Victims of sexual harassment and violence — and their advocates — have taken to social media to talk about their experiences.
Maricopa County Sheriff Joe Arpaio says he wants to avoid a court battle with the Department of Justice. Last week the DOJ said that it had found a pattern of civil rights abuses against Latinos in Maricopa County. The sheriff faces a January 4 deadline to cooperate with the federal investigators. KJZZ’s Al Macias reports.
AL MACIAS: The report says the sheriffs department engaged in racial profiling and was more likely to stop Latino drivers for alleged traffic violations. Arpaio says he’s willing to cooperate with the feds but that doesn’t mean he agrees with the findings.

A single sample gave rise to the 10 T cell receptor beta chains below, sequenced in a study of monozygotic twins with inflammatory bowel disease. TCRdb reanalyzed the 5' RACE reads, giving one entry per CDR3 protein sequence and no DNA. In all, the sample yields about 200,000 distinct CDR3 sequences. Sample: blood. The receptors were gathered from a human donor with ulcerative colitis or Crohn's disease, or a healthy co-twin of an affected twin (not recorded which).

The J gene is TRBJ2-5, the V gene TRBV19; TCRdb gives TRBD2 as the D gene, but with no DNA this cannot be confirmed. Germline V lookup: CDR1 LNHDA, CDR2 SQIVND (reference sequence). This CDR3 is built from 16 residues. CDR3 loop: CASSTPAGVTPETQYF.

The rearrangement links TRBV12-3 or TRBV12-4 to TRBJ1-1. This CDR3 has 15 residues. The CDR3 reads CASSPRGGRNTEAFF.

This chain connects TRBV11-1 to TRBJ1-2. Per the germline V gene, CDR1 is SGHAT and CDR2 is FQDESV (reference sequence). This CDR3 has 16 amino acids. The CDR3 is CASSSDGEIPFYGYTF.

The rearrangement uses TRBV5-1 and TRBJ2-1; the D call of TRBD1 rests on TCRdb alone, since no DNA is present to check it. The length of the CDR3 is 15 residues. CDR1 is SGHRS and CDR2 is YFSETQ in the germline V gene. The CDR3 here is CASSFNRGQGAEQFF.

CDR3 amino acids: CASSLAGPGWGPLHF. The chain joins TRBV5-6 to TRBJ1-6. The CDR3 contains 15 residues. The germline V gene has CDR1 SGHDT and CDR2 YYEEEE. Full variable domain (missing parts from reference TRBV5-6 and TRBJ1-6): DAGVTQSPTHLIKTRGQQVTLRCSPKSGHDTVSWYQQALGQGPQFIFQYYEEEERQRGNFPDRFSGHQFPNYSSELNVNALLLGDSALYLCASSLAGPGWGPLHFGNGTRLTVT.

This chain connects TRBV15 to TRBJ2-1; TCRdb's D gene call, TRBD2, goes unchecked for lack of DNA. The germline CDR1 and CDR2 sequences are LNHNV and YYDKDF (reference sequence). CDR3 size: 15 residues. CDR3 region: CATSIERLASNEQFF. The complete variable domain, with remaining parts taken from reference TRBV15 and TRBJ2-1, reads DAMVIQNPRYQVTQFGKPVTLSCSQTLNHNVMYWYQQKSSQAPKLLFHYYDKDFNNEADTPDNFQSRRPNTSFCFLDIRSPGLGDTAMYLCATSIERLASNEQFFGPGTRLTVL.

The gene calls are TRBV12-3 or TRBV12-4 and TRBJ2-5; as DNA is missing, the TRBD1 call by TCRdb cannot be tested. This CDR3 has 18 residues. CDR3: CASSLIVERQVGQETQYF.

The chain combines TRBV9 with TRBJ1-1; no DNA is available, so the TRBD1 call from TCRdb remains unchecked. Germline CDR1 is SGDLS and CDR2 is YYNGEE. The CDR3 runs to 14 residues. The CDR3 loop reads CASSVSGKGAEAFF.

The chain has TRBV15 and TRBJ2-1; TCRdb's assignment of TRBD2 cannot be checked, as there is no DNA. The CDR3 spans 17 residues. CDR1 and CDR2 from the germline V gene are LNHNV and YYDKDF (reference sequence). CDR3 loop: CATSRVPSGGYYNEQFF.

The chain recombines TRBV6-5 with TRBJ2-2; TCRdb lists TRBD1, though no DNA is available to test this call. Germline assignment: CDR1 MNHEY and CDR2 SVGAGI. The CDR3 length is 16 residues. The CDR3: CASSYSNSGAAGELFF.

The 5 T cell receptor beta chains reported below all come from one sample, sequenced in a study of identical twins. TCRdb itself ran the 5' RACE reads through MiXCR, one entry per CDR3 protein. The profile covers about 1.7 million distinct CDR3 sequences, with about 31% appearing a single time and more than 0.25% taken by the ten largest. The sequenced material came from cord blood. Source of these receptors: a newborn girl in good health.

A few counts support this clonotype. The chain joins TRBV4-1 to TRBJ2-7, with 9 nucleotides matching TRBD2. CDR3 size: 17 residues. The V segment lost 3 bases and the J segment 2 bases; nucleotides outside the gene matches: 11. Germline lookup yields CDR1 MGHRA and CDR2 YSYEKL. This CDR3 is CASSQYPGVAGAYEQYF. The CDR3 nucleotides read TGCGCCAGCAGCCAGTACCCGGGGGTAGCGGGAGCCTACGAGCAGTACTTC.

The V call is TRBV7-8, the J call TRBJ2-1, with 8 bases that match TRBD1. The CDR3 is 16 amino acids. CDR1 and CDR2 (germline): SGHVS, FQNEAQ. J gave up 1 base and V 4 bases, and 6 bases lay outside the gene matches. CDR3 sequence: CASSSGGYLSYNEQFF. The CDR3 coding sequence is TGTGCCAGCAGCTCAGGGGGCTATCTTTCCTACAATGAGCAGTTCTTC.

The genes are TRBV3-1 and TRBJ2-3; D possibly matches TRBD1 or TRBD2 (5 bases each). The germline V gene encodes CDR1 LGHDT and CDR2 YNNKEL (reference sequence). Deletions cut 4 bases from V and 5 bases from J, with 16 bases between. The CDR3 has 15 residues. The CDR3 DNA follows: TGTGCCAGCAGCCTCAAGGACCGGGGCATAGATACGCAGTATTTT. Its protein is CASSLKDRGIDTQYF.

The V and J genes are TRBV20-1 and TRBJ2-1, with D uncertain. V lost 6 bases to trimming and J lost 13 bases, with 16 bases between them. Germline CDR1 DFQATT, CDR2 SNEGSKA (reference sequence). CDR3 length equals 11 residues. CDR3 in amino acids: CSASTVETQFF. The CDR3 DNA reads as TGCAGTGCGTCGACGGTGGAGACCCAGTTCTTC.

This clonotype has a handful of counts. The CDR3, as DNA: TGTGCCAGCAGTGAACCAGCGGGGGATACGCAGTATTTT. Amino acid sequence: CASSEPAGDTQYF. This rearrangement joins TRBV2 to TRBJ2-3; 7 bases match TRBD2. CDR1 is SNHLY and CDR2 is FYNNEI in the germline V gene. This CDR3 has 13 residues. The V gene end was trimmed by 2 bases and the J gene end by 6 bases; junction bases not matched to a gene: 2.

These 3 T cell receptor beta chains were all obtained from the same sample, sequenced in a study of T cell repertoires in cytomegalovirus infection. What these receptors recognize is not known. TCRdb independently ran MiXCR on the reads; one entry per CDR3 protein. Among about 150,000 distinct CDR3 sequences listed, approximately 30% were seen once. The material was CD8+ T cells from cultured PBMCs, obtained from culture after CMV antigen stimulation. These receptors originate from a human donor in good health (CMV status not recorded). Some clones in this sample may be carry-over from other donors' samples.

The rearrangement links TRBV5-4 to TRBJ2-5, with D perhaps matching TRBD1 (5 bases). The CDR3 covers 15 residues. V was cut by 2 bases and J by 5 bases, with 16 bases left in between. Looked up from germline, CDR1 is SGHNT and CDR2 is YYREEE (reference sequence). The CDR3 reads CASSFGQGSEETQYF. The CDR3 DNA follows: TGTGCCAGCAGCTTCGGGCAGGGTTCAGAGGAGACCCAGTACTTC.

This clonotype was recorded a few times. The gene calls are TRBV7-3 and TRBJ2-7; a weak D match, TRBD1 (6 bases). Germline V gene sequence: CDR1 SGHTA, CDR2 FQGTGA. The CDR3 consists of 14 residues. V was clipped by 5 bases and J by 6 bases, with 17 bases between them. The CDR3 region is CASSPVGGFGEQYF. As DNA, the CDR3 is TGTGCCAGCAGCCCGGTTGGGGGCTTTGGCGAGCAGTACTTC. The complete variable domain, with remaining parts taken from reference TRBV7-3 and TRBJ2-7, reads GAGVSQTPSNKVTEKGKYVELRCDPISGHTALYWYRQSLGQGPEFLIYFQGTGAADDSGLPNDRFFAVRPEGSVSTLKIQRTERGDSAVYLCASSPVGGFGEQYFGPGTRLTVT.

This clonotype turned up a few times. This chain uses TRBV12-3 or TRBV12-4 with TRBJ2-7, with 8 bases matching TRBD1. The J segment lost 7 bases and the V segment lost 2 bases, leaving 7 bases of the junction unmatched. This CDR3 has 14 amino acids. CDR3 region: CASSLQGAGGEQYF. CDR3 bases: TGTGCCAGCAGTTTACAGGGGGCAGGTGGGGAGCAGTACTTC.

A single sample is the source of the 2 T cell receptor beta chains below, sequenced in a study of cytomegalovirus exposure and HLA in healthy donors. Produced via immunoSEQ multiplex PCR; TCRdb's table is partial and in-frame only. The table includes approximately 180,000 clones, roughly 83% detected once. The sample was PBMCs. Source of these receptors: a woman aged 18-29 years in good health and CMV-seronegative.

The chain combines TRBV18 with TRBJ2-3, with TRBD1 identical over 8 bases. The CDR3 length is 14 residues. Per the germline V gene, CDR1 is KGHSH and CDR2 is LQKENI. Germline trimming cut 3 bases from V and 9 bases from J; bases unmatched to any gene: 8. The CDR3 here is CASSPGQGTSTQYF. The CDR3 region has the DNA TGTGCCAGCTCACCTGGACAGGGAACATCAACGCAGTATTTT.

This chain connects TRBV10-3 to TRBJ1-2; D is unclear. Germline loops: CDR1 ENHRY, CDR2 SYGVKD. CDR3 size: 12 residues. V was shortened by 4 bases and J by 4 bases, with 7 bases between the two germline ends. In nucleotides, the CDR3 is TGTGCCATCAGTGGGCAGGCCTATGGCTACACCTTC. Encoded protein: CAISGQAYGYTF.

JOE ARPAIO: So we’ll probably talk to them and we’ll see what they have to say and what my lawyers have to say and see if we agree with what they want. If we don’t or they don’t like it I presume we’ll go to court.
AL MACIAS: As a result of the Justice Department findings, the Department of Homeland Security stripped jail officers of their federal powers to check inmates' immigration status. On Wednesday afternoon, 92 deputies turned in their Homeland Security Badges. Homeland Security has promised 50 agents to conduct immigration checks, but Arpaio says he doesn’t know when those agents will show up.